There are connections to other films here. Scob, who once starred in a horror film called Eyes Without a Face dons the mask she wore in that film near the end of this one. Lavant’s troglodyte character has also made a previous appearance – in the Carax-directed segment of the anthology film Tokyo! complete with the same Godzilla-like musical accompaniment. His appearance is far more brief here (and thankfully, no courtroom scene afterwards) but like all of the scenes is oddly touching in one way or another.
Da Queen had a hard time with this movie. She’s not really into movies that don’t have some kind of sense. To her and to others who find this a hard movie to get behind, the thing to remember here is that this is a film meant to be experienced rather than watched passively. You are meant to let the images and dialogue wash over you and let it take you wherever your mind wanders to.
I admit that I have to be in the right frame of mind for a film like this and I wasn’t completely there when I saw it at the Enzian. Not all the segments connected with me (the crone sequence for example was too brief and nothing really happened; the father/daughter sequence just rang false to me) but those that did connected deeply, either through the fascinating images or the places they took my mind/heart/both to.
Lavant gives a magnificent performance, his pliable face changing with each segment. Each mood that is engineered here is different from the one that preceded it, sometimes subtly. Overall there’s a kind of bittersweet vibe that is like a moment of nostalgia for a moment that has been lived once and will never be lived in again. There is enough whimsy to bring a smile to the face but not enough to get us to French surreality – this is no Cirque du Soleil.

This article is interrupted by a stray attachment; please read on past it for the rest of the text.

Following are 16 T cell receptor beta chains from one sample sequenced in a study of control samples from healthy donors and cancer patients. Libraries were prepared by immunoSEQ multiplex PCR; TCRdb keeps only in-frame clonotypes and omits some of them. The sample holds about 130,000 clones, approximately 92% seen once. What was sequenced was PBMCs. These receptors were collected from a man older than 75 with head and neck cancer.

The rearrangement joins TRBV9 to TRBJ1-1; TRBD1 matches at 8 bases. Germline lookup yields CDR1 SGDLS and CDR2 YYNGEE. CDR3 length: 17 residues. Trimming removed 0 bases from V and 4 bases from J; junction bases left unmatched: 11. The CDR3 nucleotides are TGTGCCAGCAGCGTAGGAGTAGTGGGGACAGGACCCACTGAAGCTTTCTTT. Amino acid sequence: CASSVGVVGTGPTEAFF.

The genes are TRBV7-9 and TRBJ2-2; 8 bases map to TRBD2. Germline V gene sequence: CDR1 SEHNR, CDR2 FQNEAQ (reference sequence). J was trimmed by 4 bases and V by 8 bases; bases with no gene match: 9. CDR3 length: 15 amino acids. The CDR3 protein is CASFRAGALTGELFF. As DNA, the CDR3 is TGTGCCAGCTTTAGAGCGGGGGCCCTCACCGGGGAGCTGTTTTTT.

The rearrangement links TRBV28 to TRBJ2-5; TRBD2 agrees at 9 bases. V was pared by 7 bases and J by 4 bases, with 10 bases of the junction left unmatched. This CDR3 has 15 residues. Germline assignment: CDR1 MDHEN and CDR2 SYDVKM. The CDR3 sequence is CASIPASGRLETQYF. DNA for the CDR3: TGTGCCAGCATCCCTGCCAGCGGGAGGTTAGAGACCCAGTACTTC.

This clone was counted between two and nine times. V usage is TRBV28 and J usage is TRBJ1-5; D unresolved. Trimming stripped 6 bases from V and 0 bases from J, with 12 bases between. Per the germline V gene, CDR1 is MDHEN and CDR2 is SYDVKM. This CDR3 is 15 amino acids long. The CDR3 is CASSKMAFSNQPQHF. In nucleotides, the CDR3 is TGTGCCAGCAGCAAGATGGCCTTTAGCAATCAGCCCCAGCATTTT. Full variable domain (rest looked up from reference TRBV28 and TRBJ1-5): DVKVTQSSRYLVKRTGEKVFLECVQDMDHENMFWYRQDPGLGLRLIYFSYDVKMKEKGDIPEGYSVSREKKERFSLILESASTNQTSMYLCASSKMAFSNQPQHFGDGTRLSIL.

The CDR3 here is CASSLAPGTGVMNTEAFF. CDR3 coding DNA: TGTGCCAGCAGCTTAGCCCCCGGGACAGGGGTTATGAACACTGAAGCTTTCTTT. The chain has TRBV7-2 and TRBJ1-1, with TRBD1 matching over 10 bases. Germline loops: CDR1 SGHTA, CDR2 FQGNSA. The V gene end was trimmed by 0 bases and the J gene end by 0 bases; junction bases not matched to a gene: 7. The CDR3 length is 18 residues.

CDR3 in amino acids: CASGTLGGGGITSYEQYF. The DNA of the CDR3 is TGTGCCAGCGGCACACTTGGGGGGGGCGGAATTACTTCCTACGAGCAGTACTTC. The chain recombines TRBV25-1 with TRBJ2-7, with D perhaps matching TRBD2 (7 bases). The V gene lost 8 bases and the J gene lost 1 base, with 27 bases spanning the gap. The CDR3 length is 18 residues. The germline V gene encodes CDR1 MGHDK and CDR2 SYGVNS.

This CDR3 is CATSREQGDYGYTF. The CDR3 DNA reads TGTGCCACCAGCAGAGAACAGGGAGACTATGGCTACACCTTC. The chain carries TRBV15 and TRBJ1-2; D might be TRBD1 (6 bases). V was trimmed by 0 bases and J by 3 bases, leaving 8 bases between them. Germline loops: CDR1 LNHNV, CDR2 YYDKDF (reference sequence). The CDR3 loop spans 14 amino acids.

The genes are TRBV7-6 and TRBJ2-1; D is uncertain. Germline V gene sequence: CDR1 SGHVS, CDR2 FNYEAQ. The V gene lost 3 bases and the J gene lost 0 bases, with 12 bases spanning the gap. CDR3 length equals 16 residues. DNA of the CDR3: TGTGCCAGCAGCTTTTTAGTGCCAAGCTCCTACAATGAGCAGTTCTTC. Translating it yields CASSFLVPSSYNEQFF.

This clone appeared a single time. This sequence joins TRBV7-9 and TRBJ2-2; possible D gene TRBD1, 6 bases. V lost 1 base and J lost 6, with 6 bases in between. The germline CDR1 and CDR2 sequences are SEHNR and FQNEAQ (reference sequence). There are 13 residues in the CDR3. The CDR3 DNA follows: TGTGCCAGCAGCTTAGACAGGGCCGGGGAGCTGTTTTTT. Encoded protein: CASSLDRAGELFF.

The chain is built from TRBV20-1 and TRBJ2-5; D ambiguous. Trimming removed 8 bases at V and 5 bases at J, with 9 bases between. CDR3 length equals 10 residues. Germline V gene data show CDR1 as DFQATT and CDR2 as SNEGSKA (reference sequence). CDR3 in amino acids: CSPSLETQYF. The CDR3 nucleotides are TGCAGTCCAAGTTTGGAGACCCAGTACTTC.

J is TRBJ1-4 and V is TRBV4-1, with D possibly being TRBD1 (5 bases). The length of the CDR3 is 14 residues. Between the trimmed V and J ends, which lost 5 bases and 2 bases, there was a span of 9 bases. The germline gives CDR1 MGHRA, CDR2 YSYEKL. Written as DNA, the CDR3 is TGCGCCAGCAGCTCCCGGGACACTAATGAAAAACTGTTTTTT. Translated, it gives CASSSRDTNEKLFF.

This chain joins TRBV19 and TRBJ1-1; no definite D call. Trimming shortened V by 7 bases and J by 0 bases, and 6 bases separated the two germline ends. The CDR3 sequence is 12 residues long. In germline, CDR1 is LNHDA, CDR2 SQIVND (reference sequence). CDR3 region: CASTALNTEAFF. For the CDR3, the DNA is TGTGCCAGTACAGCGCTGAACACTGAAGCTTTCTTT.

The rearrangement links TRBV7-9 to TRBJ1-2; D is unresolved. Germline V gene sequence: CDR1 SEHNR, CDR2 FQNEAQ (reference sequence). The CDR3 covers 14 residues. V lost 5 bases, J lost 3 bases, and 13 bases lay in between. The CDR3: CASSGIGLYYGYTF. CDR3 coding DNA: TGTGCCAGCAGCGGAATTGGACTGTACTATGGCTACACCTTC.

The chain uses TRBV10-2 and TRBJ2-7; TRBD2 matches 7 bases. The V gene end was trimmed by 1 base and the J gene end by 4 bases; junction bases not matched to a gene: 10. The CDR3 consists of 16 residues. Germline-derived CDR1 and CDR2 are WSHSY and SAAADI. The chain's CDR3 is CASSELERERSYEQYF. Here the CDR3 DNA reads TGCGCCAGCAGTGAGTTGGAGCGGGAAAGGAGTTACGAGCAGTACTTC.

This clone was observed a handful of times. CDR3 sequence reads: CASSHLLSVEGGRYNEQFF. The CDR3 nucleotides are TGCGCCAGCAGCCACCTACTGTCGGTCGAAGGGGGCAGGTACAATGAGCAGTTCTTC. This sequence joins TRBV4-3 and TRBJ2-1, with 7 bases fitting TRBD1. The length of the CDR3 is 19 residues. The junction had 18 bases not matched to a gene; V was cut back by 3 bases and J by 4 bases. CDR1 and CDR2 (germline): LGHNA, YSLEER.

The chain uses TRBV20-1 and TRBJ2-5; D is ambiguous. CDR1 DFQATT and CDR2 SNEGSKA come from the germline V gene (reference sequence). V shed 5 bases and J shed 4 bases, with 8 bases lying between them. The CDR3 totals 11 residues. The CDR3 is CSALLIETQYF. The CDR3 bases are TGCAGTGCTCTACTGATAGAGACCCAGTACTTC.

This isn’t a movie that spoonfeeds things to its audience; you have to work for it and use your noggin and your heart. That might not be why you go to the movies – you might be looking to turn your mind and heart off for an hour or two and that’s okay. Holy Motors is a movie for people who like puzzles, who like a good challenge. It’s abstract art and what you bring into the theater is largely going to determine how you view Holy Motors. It’s not for everybody – but it might be for you.
REASONS TO GO: Sometimes funny, sometimes touching, always intriguing. Lavant gives a performance that is multi-faceted.
REASONS TO STAY: Can be disjointed and jarring. Doesn’t always make sense.
FAMILY VALUES: There are some disturbing images, sexuality and brief graphic nudity, some violence and bad language.
TRIVIAL PURSUIT: The supermodel part was written with Kate Moss in mind and offered to her; she seriously considered it but her impending wedding was more of a priority (imagine that) so she passed. The part went to Eva Mendes instead but the character is still called Kay M in honor of who it was written for.
CRITICAL MASS: As of 1/29/13: Rotten Tomatoes: 90% positive reviews. Metacritic: 84/100. No doubt about it, the critics love it.
COMPARISON SHOPPING: Forbidden Zone
FINAL RATING: 6.5/10
NEXT: Hansel & Gretel: Witch Hunters